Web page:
Friday, October 23, 2009

CSOs urge govt to revise investment policies

CSOs urge govt to revise investment policies
By Kabanda Chulu
Fri 23 Oct. 2009, 04:00 CAT

CIVIL Society Organisations (CSO) yesterday urged the government to revise investment policies so as to prevent capital flight and compel foreign investors to leave a certain percentage of their profits in the country. The civil society also advised the government against borrowing above the projected macroeconomic targets.

Appearing before the expanded parliamentary committee chaired by Bweengwa member of parliament Highvie Hamududu, the Jesuit Centre for Theological Reflection (JCTR), Civil Society for Poverty Reduction (CSPR) and Caritas Zambia, all submitted that Zambia had continued to experience capital flight by foreign investors to countries that serve as tax havens.

JCTR aid policy analyst Chilufya Chileshe said foreign investors must be forced to maintain accounts with banks in Zambia for recapitalisation.

“Government should sharpen our investment policies to put emphasis on ‘resident’ investors so that we can retain and increase the investment capacities in the country as well as generating employment,” said Chileshe.

“Foreign companies should be guided by a non-externalisation of profits policy because Zambia has continued to experience capital flight and they should be compelled to leave some profits in the country.”

And CSPR advocacy programme officer William Chilufya said the government should also reduce the number of years in which companies enjoy tax holiday to a maximum of one year in an effort to reduce the massive revenue losses.

“While tax incentives to foreign investors have the huge potential to promote investment, these incentives deprive government of essential resources for delivering social services to the people as promised in the national development plans,” said Chilufya.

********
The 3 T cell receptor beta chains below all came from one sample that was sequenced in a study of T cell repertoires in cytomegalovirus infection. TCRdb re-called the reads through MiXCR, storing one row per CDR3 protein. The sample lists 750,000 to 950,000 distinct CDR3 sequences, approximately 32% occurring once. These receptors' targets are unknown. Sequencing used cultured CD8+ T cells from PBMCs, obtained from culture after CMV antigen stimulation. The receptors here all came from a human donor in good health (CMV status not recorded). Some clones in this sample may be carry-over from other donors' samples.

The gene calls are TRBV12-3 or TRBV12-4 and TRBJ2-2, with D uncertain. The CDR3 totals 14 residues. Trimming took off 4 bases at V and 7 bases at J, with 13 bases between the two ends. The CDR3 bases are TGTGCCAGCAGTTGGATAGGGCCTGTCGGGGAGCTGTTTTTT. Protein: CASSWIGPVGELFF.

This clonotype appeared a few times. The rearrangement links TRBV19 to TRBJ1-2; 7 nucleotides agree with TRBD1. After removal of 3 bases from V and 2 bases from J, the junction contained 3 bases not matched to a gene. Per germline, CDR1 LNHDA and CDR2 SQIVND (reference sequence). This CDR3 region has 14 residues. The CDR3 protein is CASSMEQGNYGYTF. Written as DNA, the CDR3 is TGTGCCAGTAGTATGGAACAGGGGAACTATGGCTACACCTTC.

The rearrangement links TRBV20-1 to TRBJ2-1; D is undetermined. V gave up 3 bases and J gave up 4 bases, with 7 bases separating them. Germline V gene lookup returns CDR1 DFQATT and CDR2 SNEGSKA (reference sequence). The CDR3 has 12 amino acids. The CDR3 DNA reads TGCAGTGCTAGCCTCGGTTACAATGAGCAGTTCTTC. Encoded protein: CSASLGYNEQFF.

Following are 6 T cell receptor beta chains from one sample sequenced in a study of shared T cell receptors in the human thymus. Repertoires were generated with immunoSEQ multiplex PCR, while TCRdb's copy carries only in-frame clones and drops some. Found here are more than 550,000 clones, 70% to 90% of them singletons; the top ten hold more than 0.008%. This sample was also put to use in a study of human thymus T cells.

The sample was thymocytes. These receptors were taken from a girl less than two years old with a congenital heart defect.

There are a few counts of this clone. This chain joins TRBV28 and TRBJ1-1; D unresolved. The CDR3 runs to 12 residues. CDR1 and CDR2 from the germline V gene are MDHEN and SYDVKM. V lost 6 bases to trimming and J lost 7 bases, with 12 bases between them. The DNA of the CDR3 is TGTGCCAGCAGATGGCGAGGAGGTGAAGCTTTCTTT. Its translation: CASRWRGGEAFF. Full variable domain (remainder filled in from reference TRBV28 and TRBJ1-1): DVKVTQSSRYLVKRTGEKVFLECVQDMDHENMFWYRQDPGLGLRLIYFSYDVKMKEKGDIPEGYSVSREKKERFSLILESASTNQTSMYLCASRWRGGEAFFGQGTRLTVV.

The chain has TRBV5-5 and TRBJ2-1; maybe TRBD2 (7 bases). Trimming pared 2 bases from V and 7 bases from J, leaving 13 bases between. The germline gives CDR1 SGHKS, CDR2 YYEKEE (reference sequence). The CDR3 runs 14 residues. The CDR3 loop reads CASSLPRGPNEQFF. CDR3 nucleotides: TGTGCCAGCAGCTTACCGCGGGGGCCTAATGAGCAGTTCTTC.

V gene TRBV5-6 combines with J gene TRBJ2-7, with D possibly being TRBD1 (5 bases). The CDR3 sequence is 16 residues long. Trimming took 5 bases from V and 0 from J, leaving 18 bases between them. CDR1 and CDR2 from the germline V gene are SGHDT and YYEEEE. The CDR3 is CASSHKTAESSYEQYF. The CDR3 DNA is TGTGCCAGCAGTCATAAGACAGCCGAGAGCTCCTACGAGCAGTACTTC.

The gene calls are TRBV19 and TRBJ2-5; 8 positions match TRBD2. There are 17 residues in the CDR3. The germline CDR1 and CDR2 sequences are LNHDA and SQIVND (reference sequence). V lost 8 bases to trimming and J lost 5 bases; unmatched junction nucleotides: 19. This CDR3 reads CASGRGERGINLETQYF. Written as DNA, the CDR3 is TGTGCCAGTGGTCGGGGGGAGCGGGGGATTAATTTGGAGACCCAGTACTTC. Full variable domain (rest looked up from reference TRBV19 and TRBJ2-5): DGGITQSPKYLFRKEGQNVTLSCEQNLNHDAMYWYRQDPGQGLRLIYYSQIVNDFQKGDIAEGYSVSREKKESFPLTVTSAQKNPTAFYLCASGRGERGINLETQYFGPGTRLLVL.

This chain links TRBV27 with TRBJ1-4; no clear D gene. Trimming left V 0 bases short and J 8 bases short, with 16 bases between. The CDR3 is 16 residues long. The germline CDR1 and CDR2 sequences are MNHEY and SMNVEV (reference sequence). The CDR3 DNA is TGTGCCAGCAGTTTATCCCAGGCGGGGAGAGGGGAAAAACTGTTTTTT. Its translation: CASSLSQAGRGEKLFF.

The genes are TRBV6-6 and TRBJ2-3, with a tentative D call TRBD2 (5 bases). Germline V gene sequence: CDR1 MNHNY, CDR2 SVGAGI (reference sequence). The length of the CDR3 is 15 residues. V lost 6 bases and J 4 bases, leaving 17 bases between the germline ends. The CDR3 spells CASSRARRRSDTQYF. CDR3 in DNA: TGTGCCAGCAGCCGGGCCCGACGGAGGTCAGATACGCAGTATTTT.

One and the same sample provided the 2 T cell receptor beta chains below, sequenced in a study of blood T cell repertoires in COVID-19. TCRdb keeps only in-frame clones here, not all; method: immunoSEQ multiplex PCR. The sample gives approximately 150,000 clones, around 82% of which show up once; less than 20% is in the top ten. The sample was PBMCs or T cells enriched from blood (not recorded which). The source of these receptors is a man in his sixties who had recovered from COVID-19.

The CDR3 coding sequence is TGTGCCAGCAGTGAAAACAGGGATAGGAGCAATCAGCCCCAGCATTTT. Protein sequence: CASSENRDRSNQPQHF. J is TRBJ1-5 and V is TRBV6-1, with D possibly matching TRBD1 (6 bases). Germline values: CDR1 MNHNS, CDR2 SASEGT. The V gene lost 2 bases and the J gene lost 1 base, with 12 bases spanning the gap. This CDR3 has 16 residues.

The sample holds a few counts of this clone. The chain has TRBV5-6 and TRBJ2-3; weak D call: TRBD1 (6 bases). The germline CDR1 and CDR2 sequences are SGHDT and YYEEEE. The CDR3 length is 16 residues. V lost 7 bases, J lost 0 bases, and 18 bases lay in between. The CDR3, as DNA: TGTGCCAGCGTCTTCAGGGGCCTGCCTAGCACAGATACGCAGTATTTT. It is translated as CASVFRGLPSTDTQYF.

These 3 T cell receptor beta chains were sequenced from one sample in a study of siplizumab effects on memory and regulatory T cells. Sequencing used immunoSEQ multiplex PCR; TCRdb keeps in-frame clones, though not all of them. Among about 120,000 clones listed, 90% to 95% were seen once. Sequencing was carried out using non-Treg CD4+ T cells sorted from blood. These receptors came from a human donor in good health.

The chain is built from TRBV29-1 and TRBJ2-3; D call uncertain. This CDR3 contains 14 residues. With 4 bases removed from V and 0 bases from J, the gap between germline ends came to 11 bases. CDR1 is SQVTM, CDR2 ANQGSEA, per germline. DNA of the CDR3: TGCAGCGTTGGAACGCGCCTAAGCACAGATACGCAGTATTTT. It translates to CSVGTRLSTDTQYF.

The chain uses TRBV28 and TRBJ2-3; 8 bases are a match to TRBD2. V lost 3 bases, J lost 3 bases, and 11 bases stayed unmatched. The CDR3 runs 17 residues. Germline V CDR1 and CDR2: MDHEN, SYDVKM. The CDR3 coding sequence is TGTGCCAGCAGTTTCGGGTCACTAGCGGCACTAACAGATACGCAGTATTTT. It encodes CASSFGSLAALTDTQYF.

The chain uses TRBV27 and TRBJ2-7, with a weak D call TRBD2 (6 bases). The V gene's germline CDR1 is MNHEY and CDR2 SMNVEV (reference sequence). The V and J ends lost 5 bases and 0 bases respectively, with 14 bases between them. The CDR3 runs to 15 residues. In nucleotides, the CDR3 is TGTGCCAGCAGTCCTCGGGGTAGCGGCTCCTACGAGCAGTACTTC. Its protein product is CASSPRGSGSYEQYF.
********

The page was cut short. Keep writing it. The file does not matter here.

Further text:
The cost of doing business should be reformed through addressing infrastructure challenges such as roads and telecommunication and not just giving incentives to investors.”

And Caritas Zambia economic justice programme officer Edmund Kangamungazi said the government must decrease its domestic borrowing because it results in higher interest rates and prevents the private sector and ordinary people from borrowing from banks.

But Chongwe member of parliament Sylvia Masebo argued that there was nothing wrong with borrowing especially that the government had few resources to carry out its operations.

“Most of us survive on borrowing and we borrowed to acquire most of the things that we have,” said Masebo.

However, JCTR programme officer for trade and debt Privilege Hang’andu responded that people were not against borrowing but that the government should not over-shoot the projected macroeconomic targets.

“For instance, in the 2009 budget, borrowing was projected at 1.8 per cent of GDP but recently the finance minister announced that government borrowing currently stands at three per cent and it might even get higher by year-end,” said Hang’andu.

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